The National Science Foundation (NSF) has awarded Cal State San Bernardino a $2.5 million grant that will establish the Experiential Computing and Engaged Learning Scholarships (ExCELS) program, aimed at providing scholarships, mentorships and experiential learning opportunities for low-income and underrepresented students, and to meet a growing need for talented computer professionals in the region.
“This is a very timely and significant grant to train future leaders in science in the era of big data and artificial intelligence,” said Sastry G. Pantula, dean of College of Natural Sciences. “This $2.5 million grant provides access, mentoring, financial support, and high impact practices for the success of our talented students from the Inland Empire and is a recognition of our outstanding faculty.”
“We are very proud of this competitive grant achievement form the National Science Foundation. We are responding to the national need for well-educated graduates including Southern California,” said Khalil Dajani, director/chair of CSUSB’s School of Computer Science and Engineering. “The grant will provide us with additional means to support retention and degree completion of high-achieving, low-income students with demonstrated financial need.”
Added Yunfei Hou, associate professor of computer science and engineering and the grant’s principal investigator, “With the grant, we will provide 150 scholarships over five years to low-income students studying computer science at CSUSB. Our goal is to empower our students with the skills, support, and opportunities they need to succeed, allowing them to contribute to the growing computing industry in the Inland Empire.”
Specifically, over the grant’s five-year duration, the scholarships will be awarded each year to cohorts of 30 students who have demonstrated financial need and who are pursuing degrees in computing at CSUSB.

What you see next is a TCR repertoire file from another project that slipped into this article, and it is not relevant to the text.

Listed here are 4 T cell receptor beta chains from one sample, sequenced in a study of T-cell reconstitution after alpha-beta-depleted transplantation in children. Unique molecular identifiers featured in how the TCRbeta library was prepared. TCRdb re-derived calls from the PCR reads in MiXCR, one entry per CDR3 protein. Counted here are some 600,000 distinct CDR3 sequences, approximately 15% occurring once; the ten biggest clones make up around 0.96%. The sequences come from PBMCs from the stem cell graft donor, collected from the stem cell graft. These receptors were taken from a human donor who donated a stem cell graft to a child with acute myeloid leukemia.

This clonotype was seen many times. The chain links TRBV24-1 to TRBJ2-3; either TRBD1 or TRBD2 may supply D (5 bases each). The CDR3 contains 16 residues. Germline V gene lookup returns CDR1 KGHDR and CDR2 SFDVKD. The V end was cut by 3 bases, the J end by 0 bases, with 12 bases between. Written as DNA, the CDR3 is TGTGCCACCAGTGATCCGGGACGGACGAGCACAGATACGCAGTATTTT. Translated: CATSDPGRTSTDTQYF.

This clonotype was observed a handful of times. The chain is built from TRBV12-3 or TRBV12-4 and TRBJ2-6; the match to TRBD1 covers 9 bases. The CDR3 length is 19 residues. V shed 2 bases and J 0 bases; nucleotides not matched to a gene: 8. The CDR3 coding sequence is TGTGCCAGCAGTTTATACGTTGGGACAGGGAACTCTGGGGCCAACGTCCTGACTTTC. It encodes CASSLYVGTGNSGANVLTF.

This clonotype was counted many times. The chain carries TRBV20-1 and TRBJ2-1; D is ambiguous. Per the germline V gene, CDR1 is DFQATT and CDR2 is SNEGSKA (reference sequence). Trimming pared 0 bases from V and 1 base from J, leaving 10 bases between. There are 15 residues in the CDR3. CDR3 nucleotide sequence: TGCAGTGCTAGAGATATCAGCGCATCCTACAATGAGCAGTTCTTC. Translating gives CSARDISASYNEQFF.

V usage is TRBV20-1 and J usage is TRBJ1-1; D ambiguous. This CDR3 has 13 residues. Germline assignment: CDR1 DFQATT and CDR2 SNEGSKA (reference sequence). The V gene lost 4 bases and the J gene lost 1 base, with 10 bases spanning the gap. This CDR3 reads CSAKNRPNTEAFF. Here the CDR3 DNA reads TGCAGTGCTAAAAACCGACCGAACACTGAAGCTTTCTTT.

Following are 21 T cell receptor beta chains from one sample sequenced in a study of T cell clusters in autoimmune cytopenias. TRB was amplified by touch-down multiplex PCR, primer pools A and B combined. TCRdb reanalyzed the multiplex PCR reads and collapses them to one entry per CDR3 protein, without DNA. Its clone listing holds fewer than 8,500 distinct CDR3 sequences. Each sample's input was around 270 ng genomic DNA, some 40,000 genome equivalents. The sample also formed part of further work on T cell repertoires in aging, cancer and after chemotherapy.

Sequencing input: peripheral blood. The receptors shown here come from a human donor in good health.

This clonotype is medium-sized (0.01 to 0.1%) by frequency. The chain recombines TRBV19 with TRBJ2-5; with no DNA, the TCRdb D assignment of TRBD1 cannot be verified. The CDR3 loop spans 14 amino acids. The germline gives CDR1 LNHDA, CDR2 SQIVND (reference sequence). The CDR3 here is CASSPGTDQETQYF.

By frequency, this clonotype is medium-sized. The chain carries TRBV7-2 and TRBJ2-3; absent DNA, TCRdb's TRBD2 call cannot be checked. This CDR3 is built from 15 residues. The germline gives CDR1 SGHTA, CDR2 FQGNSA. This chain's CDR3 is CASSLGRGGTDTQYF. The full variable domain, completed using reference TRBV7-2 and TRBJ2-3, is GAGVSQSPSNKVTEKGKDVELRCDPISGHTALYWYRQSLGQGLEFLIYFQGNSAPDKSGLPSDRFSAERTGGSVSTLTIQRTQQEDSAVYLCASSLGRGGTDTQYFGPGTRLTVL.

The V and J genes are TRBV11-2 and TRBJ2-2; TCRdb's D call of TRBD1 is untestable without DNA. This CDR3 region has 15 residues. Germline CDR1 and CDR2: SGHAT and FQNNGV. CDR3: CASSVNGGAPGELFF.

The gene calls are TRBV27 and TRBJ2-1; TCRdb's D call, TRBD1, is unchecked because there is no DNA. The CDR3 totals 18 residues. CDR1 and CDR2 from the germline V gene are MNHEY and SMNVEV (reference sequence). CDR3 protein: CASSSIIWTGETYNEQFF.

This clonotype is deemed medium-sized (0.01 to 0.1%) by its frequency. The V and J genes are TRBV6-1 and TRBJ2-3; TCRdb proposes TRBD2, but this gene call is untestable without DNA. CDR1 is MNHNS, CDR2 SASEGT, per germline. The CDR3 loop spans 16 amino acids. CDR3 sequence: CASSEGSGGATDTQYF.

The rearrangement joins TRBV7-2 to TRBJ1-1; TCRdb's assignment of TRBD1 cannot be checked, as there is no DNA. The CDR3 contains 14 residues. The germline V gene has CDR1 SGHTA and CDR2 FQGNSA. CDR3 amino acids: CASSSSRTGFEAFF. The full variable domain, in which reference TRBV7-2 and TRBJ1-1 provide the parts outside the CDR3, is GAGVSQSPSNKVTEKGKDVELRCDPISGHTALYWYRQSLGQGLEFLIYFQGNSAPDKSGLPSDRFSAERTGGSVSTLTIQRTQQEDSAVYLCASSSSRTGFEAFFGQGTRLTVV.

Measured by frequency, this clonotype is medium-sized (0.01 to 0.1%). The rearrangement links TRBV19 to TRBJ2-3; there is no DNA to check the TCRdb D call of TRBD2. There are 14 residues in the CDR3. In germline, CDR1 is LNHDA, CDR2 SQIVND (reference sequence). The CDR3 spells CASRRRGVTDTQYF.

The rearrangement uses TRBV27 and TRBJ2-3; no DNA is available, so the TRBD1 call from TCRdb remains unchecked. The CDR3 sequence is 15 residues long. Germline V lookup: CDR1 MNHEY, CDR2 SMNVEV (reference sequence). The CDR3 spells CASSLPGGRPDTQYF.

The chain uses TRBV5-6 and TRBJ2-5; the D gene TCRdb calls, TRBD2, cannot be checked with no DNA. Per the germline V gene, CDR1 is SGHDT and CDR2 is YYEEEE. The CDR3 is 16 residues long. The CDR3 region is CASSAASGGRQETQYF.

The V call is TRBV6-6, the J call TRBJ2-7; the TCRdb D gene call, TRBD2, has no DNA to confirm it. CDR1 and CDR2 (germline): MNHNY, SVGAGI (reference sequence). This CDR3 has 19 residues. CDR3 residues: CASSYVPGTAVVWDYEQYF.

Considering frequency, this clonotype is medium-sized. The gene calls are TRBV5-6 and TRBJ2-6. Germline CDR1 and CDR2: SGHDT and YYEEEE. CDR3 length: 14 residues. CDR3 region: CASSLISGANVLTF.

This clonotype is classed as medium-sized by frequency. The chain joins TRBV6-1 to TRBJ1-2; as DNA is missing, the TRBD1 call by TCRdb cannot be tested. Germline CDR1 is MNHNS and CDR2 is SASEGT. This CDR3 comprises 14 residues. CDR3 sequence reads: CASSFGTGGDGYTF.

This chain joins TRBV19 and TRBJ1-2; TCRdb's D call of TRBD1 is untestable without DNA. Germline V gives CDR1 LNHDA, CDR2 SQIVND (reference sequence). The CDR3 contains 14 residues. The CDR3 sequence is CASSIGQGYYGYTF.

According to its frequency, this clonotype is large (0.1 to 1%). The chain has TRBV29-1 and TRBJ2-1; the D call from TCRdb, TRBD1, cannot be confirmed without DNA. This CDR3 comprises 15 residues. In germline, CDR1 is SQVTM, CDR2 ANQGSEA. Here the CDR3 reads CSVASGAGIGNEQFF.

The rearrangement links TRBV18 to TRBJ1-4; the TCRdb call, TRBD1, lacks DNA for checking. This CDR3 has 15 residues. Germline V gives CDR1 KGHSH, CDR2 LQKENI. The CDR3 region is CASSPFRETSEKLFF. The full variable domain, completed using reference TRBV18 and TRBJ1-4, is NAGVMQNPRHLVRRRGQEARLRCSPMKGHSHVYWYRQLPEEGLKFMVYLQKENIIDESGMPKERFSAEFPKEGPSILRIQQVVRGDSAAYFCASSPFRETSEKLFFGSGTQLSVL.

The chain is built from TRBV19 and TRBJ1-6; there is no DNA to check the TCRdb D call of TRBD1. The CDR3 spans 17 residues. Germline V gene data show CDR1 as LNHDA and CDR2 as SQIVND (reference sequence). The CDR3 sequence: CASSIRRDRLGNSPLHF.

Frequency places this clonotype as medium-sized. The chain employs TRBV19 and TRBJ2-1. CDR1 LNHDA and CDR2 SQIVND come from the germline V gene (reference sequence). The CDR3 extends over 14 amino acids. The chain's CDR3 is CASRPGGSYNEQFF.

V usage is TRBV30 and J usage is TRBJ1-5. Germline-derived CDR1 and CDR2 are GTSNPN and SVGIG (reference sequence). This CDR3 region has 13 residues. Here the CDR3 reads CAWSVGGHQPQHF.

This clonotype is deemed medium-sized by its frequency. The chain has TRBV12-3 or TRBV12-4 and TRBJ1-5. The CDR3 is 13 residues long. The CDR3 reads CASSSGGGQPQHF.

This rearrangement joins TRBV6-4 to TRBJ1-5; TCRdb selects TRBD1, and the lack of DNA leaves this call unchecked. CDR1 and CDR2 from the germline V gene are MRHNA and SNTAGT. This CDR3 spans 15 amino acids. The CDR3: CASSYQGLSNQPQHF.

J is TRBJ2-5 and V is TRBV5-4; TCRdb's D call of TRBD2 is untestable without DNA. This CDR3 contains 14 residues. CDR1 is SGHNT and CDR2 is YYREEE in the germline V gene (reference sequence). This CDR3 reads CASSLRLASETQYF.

The primary objectives of the ExCELS program are:
- To increase the retention and graduation of low-income undergraduate students by providing scholarships to minimize their economic barriers
- To transform the introduction to programming courses with culturally responsive and active learning pedagogical techniques
- To develop a summer research program that provides guided research opportunities for low-income undergraduate students
- To expand and sustain a quarterly forum that brings together technology companies, policymakers and thought leaders, enabling students to participate in local community-based experiential learning opportunities
These measures will foster an inclusive and diverse computational sciences workforce in the Inland Empire region and beyond, aligning with the NSF’s mission.
The research component of ExCELS will assess the impact of the scholarship program on low-income computing students’ retention, academic success and degree completion. It will also explore how engaged learning and mentoring influence students’ interest in pursuing research experiences and careers. The research will develop effective strategies for overcoming economic barriers, integrating experiential and engaged learning pedagogies, and fostering a sense of belonging among low-income students in the computational sciences.
Along with Hou and Dajani (co-principal investigator), the team overseeing the grant includes co-principal investigators José Muñoz, professor of sociology; Qingquan Sun, professor of computer science and engineering; Yan Zhang, associate professor of computer science and engineering; senior personnel Frank A. Gomez from the Office of the Chancellor, California State University; and external evaluator Heather Macias, assistant professor, teacher education, Cal State Long Beach.
ExCELS is funded by NSF’s Scholarships in Science, Technology, Engineering, and Mathematics program, which seeks to increase the number of low-income academically talented students with demonstrated financial need who earn degrees in STEM fields. It also aims to improve the education of future STEM workers, and to generate knowledge about academic success, retention, transfer, graduation and academic/career pathways of low-income students.